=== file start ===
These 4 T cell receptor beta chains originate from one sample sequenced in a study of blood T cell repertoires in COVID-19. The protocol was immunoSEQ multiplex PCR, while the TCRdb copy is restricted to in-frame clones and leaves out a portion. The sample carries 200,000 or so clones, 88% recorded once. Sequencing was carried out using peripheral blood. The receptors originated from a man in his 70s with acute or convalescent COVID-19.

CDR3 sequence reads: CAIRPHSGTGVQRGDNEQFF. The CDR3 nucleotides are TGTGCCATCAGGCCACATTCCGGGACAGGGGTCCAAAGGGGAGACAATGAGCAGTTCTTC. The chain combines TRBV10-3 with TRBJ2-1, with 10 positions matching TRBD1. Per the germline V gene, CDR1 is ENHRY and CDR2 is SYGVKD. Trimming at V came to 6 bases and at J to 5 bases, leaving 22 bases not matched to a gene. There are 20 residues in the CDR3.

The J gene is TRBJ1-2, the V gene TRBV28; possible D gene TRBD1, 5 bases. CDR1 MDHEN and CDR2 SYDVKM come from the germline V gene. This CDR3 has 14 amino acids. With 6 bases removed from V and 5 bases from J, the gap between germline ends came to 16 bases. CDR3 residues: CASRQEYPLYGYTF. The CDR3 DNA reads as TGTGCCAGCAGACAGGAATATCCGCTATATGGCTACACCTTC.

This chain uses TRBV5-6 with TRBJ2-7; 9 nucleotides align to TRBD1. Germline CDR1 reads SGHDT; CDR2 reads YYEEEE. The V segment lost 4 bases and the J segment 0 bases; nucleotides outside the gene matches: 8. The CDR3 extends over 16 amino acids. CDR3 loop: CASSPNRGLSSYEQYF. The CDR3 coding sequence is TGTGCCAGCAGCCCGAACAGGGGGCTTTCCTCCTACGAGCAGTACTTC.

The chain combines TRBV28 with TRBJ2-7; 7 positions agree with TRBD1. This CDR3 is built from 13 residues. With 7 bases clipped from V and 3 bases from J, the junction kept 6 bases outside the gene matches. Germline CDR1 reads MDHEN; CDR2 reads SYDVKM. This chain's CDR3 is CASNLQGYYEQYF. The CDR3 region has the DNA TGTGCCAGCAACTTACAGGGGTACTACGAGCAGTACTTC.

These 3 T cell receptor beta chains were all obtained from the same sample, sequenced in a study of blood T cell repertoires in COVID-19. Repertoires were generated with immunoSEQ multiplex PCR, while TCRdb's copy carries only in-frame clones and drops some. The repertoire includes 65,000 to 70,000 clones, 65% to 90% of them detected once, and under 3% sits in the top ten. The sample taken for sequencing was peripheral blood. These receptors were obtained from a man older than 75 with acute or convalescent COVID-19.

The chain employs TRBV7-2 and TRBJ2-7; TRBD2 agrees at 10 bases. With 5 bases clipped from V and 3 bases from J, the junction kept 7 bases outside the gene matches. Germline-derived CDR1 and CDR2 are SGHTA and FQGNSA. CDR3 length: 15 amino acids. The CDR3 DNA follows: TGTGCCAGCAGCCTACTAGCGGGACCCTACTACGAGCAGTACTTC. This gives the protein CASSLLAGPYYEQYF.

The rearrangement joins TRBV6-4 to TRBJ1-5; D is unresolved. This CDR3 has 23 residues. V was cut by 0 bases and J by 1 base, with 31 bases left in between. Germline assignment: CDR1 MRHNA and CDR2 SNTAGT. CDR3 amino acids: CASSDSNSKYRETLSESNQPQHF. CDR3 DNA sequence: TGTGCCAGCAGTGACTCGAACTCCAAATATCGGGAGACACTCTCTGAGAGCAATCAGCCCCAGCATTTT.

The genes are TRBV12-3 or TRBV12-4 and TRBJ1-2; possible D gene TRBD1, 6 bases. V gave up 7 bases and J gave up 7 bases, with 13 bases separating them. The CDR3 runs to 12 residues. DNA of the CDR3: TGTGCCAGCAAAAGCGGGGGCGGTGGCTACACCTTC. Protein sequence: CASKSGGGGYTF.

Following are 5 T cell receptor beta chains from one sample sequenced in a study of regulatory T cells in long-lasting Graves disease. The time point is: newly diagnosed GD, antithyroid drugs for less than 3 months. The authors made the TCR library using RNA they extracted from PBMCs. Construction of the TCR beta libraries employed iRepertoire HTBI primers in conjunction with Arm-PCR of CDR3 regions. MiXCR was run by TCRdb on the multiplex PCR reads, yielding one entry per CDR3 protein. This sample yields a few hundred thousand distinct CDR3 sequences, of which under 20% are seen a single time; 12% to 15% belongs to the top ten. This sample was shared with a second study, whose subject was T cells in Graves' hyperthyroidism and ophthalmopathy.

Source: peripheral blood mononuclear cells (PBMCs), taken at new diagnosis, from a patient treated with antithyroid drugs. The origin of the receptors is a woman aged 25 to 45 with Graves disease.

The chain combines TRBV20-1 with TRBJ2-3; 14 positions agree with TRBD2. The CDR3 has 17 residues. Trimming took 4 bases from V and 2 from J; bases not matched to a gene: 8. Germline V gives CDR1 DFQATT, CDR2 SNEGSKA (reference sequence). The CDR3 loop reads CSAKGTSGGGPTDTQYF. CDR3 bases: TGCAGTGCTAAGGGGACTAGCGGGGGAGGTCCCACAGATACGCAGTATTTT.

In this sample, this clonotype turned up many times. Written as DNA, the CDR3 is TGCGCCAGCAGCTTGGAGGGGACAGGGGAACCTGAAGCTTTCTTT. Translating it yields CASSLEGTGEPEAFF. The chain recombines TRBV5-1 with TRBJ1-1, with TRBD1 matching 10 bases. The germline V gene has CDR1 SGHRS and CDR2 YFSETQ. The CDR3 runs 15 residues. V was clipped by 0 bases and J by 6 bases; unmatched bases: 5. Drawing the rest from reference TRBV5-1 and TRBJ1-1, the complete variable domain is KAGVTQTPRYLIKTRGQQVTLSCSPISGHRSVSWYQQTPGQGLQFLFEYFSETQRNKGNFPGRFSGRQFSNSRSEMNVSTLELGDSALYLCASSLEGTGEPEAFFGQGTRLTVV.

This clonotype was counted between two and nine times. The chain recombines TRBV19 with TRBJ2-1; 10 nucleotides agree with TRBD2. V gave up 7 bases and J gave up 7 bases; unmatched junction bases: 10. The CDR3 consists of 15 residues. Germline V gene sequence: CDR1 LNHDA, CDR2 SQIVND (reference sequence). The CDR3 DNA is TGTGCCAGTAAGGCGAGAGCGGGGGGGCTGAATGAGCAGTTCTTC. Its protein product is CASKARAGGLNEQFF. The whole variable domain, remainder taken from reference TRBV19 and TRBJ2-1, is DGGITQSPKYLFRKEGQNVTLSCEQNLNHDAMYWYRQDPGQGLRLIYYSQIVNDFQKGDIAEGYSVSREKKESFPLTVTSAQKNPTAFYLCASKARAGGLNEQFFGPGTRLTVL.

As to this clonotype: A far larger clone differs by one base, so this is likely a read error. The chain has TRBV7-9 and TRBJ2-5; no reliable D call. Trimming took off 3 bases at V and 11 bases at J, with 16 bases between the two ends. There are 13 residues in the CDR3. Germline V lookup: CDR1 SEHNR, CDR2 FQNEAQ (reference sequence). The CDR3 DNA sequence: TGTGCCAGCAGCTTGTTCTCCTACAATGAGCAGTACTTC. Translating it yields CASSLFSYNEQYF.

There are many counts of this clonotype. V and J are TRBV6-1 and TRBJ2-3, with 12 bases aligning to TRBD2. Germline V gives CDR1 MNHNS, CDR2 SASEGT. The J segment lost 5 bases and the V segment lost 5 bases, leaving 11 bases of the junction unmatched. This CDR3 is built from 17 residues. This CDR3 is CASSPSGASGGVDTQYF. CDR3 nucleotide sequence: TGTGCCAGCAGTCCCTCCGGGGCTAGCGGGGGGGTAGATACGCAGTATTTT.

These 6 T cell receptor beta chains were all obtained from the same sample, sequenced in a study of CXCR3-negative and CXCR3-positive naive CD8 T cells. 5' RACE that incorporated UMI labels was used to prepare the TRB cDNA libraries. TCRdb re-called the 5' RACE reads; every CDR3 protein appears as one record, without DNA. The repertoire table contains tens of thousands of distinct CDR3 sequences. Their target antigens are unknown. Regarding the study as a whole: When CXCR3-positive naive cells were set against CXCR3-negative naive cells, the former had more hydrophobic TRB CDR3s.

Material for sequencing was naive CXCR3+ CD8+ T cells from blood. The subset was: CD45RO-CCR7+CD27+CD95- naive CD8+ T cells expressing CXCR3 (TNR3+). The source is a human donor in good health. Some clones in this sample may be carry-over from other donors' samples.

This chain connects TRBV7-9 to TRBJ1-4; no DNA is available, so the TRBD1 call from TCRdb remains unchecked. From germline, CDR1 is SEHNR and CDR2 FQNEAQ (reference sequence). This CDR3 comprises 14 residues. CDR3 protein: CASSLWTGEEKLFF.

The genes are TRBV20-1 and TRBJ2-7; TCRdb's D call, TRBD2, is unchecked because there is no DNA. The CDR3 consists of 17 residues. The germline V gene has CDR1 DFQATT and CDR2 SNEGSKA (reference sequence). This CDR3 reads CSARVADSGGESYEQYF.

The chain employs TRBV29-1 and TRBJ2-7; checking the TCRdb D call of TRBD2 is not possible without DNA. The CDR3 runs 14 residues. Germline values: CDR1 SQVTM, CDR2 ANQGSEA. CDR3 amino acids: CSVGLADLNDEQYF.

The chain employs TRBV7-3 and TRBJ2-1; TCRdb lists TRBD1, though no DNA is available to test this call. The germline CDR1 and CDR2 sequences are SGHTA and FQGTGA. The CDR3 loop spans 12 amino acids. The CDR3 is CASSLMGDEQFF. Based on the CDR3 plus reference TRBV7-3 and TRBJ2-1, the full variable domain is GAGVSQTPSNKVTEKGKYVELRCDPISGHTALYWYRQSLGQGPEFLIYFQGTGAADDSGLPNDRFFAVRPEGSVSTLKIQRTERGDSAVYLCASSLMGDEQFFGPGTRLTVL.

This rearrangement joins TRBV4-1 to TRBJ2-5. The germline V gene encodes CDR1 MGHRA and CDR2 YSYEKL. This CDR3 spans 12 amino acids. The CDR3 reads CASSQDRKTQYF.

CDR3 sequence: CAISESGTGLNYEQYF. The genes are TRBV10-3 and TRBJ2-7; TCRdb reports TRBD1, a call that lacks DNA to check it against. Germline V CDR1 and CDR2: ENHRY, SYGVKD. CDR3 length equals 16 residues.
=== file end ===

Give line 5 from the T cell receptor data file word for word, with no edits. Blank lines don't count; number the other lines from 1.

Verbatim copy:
The chain combines TRBV28 with TRBJ2-7; 7 positions agree with TRBD1. This CDR3 is built from 13 residues. With 7 bases clipped from V and 3 bases from J, the junction kept 6 bases outside the gene matches. Germline CDR1 reads MDHEN; CDR2 reads SYDVKM. This chain's CDR3 is CASNLQGYYEQYF. The CDR3 region has the DNA TGTGCCAGCAACTTACAGGGGTACTACGAGCAGTACTTC.